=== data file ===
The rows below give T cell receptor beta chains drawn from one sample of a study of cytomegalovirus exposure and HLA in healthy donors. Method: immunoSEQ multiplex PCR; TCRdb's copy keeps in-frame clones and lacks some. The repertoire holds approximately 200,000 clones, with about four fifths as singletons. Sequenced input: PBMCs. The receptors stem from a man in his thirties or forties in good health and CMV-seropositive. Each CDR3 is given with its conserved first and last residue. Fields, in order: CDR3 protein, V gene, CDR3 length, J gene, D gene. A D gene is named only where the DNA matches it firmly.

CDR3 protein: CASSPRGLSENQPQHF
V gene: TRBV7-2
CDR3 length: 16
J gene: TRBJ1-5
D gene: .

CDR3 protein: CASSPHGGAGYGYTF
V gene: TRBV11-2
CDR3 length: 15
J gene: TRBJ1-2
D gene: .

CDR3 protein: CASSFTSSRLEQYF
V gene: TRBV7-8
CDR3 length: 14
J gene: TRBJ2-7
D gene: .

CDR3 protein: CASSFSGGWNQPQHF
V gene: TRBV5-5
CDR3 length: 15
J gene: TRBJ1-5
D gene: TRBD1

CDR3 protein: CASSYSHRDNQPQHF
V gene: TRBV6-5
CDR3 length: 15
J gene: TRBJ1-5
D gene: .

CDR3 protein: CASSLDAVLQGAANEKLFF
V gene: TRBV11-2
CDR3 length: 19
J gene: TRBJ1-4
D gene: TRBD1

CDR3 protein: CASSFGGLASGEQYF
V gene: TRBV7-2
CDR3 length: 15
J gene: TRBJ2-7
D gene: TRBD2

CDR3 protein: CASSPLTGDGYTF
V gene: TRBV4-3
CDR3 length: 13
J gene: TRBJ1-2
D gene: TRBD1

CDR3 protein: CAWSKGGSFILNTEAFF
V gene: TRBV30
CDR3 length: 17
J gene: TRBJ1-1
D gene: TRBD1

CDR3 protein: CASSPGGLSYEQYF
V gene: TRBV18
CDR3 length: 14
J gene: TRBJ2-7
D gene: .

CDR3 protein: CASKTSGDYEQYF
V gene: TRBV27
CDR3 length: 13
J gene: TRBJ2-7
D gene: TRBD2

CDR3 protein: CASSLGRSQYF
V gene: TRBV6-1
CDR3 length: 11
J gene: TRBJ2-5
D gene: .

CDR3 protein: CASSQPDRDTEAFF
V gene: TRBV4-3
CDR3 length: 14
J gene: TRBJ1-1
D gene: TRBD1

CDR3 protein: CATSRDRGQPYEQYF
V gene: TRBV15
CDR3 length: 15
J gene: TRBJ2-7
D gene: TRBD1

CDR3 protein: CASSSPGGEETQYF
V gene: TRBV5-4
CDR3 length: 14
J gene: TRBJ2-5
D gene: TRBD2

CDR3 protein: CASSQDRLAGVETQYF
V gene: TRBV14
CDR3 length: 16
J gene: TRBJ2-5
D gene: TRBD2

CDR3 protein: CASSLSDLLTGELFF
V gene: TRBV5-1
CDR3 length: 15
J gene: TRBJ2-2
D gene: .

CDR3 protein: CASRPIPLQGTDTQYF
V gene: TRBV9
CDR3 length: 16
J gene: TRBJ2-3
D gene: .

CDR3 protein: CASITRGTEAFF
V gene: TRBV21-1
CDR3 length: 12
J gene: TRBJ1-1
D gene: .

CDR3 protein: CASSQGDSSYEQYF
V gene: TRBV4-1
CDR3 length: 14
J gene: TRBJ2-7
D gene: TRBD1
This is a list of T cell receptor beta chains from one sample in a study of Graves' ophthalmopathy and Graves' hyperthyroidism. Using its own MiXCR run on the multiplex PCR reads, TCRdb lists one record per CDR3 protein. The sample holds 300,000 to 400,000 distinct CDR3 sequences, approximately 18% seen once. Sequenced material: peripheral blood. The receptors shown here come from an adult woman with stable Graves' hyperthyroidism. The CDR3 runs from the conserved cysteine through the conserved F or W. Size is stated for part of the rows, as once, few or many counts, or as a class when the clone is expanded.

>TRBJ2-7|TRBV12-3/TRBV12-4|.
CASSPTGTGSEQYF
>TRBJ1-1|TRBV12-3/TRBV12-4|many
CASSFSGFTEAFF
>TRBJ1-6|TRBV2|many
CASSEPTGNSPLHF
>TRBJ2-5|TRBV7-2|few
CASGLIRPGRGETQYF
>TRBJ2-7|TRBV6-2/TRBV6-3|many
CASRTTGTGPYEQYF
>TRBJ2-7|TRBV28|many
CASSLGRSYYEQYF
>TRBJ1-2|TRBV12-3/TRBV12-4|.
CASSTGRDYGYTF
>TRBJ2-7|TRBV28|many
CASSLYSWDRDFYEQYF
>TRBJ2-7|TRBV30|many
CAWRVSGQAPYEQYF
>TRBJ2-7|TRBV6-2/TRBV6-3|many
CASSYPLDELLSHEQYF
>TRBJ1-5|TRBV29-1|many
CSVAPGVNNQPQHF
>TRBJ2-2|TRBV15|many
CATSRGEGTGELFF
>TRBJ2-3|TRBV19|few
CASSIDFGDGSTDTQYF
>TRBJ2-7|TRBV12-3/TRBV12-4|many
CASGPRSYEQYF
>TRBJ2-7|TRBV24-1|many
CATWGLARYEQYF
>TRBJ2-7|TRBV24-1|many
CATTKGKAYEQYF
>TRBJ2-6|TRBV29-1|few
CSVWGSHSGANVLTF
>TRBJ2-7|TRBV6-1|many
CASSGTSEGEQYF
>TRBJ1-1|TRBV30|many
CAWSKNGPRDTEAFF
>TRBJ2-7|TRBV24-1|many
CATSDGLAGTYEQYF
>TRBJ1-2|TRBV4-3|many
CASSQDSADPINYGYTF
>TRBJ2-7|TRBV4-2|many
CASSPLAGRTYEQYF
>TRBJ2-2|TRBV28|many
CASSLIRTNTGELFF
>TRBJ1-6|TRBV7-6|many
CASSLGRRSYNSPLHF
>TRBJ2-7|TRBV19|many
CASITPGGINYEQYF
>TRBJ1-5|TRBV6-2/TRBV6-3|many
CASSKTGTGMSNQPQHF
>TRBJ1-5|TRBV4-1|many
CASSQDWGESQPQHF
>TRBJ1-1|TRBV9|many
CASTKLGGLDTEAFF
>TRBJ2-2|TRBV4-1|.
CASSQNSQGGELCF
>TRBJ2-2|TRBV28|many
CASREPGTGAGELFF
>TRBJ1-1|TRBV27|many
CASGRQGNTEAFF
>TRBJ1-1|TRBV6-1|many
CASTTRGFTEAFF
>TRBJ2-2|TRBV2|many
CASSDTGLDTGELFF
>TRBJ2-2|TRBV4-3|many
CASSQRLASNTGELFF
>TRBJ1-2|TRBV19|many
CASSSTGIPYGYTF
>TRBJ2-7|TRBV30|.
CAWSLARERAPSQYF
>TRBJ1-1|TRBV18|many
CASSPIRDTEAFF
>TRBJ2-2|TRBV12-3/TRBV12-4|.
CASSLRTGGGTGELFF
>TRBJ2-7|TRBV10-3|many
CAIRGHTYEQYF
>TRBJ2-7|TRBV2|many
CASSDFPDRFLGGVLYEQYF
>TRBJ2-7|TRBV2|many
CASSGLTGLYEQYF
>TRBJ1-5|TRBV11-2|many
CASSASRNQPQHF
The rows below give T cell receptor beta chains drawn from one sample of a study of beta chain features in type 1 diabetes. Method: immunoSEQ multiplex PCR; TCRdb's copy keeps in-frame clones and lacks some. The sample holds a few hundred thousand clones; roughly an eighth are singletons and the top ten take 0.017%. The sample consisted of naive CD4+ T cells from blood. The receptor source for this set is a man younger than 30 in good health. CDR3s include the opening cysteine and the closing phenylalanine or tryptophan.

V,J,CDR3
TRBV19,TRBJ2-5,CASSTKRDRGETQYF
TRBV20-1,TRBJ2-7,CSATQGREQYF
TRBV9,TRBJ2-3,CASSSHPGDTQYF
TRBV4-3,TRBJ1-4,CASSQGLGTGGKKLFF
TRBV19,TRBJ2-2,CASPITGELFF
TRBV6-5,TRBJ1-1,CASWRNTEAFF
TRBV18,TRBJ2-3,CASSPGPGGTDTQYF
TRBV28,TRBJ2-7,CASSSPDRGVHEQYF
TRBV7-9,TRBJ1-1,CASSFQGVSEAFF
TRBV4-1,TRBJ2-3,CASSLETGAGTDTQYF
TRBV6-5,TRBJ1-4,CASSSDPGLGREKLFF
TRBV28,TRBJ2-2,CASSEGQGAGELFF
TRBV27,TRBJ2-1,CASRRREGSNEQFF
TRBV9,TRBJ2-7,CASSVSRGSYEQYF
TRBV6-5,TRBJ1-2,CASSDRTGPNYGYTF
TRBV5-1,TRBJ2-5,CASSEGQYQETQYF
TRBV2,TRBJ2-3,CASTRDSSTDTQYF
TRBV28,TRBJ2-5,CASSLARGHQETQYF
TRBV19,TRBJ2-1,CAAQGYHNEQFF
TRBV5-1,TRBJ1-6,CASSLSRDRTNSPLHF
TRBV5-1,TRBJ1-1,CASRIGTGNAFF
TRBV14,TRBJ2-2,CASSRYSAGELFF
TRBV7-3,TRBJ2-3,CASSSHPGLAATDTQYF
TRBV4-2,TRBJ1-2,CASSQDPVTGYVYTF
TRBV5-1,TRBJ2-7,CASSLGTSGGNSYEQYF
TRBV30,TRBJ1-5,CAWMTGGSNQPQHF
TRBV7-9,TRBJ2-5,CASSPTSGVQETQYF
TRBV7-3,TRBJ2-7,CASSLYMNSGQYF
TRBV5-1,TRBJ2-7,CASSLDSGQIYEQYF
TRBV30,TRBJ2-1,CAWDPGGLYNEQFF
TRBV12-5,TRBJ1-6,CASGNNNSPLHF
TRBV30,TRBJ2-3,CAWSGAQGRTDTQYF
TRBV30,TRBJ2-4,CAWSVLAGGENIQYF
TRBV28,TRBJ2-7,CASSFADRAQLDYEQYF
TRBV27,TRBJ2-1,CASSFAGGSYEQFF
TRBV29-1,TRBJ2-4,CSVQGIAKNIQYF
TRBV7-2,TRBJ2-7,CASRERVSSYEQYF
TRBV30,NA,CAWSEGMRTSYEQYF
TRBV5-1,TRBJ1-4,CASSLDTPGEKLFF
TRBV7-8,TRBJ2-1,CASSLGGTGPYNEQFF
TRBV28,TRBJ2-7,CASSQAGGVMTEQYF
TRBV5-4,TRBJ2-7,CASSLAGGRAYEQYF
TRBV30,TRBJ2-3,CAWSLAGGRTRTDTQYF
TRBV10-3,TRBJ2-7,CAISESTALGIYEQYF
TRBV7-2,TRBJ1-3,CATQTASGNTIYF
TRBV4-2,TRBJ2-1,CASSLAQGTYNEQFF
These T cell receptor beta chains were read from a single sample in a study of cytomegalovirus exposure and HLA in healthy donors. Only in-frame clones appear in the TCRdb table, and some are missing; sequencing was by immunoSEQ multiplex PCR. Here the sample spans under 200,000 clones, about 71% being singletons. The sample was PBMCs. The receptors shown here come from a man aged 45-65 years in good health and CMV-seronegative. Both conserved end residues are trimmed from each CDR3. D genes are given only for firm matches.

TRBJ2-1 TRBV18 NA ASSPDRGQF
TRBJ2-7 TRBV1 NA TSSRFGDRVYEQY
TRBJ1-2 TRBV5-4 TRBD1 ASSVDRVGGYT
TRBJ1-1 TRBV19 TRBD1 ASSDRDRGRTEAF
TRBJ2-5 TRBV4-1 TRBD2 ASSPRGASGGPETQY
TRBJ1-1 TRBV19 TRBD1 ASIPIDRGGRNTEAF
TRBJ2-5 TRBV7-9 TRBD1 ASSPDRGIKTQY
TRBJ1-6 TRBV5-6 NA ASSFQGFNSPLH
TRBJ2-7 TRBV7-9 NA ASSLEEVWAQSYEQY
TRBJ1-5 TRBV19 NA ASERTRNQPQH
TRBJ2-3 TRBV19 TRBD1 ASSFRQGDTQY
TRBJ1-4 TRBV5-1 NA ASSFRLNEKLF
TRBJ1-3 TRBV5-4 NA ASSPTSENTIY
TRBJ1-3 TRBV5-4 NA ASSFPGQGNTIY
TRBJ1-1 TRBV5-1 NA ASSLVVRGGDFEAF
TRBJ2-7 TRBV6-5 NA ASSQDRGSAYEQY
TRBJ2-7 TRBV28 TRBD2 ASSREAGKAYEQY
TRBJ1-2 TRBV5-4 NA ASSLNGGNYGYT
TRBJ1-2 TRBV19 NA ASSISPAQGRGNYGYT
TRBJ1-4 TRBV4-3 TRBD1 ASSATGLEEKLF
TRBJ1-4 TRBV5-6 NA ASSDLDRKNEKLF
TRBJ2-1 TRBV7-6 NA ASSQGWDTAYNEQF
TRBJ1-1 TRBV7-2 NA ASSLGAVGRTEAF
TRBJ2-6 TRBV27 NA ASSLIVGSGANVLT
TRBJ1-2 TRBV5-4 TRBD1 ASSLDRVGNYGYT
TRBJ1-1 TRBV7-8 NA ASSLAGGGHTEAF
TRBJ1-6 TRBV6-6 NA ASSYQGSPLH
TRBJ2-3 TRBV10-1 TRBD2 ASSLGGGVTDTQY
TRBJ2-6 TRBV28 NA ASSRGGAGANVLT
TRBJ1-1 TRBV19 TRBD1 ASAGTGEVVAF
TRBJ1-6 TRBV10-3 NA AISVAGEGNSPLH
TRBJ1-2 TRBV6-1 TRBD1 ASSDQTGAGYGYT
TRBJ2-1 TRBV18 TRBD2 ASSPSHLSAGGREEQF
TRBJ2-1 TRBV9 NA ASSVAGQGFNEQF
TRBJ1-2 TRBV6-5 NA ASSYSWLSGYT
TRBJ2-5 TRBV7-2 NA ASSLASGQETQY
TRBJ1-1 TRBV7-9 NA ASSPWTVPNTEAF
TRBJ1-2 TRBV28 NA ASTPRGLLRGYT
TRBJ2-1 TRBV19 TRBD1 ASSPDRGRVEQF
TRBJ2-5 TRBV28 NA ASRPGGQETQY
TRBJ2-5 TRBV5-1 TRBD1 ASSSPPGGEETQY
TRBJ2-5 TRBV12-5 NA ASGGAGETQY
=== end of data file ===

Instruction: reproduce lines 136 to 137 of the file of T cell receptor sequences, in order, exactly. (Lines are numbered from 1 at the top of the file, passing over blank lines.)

CSVWGSHSGANVLTF
>TRBJ2-7|TRBV6-1|many